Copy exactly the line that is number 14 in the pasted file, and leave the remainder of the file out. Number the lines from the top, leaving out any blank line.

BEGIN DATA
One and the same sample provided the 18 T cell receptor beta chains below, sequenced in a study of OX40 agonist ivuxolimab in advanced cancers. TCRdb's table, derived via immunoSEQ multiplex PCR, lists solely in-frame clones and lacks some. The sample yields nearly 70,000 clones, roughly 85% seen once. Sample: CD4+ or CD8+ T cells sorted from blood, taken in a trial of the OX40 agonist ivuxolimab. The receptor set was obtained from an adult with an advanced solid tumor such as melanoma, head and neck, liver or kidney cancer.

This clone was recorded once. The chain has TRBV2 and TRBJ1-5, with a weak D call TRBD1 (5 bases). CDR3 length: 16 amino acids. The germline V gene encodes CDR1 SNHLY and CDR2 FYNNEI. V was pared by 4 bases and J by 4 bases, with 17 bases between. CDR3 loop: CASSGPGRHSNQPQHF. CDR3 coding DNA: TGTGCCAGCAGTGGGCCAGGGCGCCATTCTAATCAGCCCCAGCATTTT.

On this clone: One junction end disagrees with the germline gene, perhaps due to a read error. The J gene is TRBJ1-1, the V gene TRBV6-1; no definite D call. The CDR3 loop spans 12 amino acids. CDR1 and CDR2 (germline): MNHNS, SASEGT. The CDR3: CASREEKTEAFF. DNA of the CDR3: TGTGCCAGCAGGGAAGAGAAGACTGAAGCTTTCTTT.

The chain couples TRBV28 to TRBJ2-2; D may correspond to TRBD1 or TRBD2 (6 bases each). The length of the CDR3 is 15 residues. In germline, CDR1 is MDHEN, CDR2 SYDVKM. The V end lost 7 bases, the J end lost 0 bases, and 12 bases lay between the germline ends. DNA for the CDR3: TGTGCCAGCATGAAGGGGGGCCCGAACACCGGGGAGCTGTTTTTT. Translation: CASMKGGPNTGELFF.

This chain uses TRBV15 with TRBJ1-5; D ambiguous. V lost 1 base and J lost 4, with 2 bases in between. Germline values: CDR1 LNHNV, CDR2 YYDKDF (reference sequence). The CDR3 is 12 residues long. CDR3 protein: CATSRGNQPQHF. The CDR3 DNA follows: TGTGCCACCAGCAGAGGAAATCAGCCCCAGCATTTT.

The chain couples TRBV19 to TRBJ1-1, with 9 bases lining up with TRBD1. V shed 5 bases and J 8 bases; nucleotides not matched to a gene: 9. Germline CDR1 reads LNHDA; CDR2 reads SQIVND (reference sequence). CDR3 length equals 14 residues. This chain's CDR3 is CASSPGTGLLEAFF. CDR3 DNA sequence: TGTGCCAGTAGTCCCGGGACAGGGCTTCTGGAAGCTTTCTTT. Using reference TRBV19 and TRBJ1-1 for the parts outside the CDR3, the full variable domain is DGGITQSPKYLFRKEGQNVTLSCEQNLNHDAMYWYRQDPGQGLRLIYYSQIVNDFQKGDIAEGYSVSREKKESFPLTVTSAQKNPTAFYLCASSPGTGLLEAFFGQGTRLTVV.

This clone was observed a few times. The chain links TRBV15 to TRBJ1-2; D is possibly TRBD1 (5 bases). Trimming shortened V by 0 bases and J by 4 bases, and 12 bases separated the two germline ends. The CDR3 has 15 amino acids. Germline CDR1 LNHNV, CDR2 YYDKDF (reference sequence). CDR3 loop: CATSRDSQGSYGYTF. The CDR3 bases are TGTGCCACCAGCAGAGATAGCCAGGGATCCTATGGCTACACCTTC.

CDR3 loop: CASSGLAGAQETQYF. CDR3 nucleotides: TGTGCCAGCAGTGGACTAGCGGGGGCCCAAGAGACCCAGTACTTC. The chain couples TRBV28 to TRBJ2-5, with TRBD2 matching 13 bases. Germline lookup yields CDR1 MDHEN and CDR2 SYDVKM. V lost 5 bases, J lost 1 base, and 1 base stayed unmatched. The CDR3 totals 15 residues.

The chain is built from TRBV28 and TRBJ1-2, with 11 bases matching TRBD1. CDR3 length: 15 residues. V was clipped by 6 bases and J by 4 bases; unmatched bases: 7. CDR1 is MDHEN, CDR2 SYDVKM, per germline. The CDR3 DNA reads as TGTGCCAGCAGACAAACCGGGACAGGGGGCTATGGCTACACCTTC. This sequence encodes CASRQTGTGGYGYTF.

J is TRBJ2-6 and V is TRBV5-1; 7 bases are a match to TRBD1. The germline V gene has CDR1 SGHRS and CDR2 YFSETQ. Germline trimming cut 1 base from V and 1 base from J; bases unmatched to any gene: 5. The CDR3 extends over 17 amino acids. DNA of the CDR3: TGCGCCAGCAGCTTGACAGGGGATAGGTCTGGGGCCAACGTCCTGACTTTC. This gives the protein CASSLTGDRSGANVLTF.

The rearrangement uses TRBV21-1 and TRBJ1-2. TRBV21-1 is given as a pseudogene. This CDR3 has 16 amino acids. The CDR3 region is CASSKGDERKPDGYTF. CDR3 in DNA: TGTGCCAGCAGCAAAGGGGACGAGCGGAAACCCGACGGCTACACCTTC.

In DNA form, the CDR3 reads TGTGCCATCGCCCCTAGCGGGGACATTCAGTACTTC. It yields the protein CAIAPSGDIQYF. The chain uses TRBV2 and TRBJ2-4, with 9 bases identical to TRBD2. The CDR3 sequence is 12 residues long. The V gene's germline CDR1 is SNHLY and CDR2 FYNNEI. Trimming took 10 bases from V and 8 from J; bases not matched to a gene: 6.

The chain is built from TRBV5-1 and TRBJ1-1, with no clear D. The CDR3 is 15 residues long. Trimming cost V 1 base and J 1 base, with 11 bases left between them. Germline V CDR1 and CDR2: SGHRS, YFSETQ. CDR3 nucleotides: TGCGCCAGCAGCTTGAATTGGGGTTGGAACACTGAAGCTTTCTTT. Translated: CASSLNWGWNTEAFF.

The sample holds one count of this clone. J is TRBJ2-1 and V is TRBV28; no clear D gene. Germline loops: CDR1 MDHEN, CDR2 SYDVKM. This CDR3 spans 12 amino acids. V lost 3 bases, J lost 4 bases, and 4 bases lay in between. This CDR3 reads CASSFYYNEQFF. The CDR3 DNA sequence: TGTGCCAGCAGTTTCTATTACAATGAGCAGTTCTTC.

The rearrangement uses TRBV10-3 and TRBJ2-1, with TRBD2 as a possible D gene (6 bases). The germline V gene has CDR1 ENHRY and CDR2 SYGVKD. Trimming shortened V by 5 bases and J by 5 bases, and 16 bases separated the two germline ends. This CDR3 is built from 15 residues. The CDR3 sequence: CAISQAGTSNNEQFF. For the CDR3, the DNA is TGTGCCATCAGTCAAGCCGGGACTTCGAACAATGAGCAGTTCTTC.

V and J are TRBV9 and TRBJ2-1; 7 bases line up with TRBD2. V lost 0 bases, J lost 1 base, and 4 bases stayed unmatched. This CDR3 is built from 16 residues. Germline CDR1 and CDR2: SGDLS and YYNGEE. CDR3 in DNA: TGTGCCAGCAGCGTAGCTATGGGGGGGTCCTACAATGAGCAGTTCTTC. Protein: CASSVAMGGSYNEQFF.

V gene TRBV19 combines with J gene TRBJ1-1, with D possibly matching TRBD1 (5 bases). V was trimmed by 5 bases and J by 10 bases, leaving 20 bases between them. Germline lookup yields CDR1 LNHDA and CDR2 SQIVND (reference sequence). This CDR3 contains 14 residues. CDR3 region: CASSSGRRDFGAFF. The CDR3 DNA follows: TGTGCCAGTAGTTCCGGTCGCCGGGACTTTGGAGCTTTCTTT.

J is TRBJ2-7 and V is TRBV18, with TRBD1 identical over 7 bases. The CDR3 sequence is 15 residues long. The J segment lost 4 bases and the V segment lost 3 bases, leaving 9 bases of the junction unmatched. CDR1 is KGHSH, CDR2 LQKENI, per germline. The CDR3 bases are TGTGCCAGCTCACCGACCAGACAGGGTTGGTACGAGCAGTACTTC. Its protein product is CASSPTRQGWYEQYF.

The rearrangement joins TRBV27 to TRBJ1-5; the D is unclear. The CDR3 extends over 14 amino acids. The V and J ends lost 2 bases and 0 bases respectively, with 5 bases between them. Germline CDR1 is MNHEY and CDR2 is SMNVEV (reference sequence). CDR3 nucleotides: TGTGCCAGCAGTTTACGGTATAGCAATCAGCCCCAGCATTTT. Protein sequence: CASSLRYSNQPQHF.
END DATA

The sample holds one count of this clone. J is TRBJ2-1 and V is TRBV28; no clear D gene. Germline loops: CDR1 MDHEN, CDR2 SYDVKM. This CDR3 spans 12 amino acids. V lost 3 bases, J lost 4 bases, and 4 bases lay in between. This CDR3 reads CASSFYYNEQFF. The CDR3 DNA sequence: TGTGCCAGCAGTTTCTATTACAATGAGCAGTTCTTC.